For Sharanya Pillai, a journalist at The Business Times, her job allows her to find interesting human stories beyond numbers.
She said the Wee Kim Wee School of Communication and Information gave her a good foundation in basic reporting skills, which helped her hit the ground running when she first started out as a writer at The Edge Singapore upon graduation.
During her time there, Sharanya’s story, ‘Are Contractors Ready to Run’, was nominated under the ‘Story of the Year – Securities’ category of the inaugural SGX Orb Awards.
And while Sharanya enjoyed studying about current affairs back in junior college, she was never completely sure about pursuing journalism as a career.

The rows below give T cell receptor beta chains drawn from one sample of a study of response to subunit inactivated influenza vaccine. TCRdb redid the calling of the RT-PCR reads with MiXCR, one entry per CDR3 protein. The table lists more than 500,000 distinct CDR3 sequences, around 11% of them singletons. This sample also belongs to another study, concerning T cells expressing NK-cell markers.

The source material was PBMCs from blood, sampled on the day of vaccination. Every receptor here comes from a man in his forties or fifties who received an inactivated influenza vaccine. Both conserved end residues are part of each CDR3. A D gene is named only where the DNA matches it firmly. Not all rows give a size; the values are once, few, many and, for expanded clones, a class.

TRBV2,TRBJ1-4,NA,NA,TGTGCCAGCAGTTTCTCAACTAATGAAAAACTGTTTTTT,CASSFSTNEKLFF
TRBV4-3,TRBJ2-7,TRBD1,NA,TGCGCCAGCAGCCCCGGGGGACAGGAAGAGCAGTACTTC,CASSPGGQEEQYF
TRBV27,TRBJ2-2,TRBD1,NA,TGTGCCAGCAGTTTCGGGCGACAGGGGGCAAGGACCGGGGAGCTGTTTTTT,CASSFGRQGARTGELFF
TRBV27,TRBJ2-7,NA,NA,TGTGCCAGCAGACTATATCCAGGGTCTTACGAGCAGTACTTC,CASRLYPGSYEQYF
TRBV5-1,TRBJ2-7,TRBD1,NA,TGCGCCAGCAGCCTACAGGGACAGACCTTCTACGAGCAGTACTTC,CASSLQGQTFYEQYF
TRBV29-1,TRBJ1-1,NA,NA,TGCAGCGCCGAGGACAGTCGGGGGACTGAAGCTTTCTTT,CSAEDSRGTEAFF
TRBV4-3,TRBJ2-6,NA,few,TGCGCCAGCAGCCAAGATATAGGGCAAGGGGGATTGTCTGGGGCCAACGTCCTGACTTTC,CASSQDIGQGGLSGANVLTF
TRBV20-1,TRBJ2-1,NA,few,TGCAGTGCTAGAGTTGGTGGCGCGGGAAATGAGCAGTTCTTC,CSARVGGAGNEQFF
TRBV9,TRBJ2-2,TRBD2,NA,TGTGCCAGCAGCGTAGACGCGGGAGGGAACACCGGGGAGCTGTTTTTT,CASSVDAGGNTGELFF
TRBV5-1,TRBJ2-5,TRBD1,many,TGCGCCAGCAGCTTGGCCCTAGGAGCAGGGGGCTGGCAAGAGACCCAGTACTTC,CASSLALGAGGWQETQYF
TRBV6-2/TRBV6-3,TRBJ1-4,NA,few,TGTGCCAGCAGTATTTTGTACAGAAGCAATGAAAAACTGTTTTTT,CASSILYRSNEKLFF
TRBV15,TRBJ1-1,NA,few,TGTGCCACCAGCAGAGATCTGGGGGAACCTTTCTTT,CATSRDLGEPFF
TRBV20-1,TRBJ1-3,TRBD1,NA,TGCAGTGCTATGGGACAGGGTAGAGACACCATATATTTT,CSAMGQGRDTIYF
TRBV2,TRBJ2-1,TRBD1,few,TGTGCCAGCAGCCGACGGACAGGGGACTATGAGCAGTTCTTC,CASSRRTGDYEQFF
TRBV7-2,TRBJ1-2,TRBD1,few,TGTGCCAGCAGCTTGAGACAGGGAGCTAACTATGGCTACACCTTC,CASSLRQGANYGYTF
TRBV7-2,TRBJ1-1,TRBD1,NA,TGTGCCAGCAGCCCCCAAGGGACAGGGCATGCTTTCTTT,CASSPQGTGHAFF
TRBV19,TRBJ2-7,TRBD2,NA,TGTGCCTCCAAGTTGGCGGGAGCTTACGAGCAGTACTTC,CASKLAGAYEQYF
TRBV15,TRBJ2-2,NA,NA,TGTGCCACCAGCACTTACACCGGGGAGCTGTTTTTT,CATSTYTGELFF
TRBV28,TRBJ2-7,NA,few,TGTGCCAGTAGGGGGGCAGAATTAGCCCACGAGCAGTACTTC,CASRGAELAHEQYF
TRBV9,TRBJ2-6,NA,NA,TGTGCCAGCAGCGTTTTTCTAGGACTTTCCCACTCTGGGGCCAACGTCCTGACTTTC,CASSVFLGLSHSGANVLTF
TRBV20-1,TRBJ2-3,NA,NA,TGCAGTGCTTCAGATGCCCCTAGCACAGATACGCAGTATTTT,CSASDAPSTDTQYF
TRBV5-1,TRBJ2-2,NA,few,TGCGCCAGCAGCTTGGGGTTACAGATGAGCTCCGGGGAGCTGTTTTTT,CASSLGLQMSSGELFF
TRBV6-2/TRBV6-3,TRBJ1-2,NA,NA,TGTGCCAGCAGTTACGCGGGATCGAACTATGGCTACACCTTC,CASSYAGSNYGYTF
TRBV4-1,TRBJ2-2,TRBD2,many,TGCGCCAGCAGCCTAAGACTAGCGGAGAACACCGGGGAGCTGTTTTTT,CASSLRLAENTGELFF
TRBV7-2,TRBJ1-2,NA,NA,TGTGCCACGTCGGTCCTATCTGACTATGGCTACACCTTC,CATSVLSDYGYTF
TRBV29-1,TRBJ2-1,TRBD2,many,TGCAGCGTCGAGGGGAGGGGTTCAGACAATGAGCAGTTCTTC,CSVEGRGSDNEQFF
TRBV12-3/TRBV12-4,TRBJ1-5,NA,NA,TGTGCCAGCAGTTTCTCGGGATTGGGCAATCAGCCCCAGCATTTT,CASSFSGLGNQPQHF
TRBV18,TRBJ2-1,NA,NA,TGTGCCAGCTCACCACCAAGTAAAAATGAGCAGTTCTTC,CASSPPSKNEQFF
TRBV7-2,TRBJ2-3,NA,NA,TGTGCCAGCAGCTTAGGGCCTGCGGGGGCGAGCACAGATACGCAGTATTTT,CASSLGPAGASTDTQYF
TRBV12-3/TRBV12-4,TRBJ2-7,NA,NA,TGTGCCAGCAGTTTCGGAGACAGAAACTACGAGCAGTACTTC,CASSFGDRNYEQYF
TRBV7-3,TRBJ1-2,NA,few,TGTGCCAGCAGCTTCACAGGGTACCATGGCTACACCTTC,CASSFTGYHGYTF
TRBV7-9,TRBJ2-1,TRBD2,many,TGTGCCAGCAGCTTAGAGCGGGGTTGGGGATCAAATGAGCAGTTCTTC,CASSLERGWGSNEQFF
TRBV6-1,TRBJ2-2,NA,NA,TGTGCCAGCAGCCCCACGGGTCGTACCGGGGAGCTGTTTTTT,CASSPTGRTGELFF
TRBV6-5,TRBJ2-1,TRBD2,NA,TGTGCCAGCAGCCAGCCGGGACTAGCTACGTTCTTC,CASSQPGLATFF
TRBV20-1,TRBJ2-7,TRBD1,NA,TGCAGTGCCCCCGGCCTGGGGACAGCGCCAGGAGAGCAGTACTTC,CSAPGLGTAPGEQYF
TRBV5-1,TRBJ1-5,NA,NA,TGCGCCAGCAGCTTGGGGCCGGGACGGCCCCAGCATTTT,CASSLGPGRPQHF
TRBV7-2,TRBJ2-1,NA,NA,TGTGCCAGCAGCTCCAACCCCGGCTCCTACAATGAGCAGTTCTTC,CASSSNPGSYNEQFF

However, this changed during her GoFar trip to Iran in 2016, one of the highlights of her time at WKWSCI.
Although she was initially excited to go on the trip, she quickly realized that it was not entirely easy. As a researcher, she had to think on her feet, in order to churn out feasible and interesting stories in a short period of time.
“It was really a challenging experience as it forced us to be as resourceful as we could,” Sharanya said.
She added that the wide range of modules offered in WKWSCI gave her an opportunity to build her contacts, and strengthen her portfolio.
A module she remembers taking was business journalism, taught by lecturer Jessica Tan, which equipped her with skills such as reading and interpreting financial statements.
In addition, the support Sharanya has received from the school has helped her remain versatile in the media industry, which she feels is important for graduates.
“The job market is constantly changing, so it’s important for us to stay adaptable. We shouldn’t be afraid to ask for help,” she said.